The World Health Organization suggests that any HIV infected person should be given immediate treatment to reduce the risk of transmission of the virus to his/her partner.
The recommendation is part of a global crackdown on the spread of HIV.
Last year, a clinical trial found that giving antiretroviral drugs to an infected partner earlier reduces the risk of transmission by 96 per cent.
The new strategy is part of a drive to stop HIV spreading, even if it means treating people whose immune systems are not yet depleted to the levels that usually require therapy.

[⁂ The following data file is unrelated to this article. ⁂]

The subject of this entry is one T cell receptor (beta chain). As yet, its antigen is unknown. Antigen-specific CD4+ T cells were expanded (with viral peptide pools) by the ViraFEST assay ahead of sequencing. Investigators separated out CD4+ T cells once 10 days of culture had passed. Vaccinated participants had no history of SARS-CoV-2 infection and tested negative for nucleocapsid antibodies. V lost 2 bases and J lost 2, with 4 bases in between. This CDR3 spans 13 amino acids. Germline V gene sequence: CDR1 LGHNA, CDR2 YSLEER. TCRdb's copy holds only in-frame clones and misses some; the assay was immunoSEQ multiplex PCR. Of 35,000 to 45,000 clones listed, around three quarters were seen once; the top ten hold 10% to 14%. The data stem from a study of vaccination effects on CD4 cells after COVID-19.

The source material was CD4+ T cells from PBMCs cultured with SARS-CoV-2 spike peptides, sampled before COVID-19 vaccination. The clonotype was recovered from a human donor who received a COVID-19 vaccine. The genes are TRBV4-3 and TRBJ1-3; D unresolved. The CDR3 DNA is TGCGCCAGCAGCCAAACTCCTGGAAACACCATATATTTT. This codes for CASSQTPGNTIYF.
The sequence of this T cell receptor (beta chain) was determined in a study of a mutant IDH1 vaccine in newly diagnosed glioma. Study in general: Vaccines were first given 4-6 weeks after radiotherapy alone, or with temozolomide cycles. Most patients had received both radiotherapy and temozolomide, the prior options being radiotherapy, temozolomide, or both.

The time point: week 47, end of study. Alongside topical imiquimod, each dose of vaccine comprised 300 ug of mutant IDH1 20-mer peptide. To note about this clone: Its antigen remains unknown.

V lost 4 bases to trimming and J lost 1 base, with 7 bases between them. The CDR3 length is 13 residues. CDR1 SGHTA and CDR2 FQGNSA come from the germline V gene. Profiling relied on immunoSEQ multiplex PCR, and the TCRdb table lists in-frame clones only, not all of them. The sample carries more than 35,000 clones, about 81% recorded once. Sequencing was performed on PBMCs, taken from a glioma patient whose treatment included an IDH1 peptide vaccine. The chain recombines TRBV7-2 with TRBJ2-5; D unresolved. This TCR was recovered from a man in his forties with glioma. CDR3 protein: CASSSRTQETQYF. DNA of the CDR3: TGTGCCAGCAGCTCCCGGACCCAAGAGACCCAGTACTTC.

"This is the first time people would get treatment not necessarily for their own benefit, but to protect their partners," New Scientist quoted Bernhard Schwartlander, director of evidence, innovation and policy at UNAIDS in Geneva, Switzerland, as saying.
Andrew Ball of the WHO's HIV/AIDS department added. "The big question is to what extent reducing the viral load in a community impacts the HIV epidemic overall."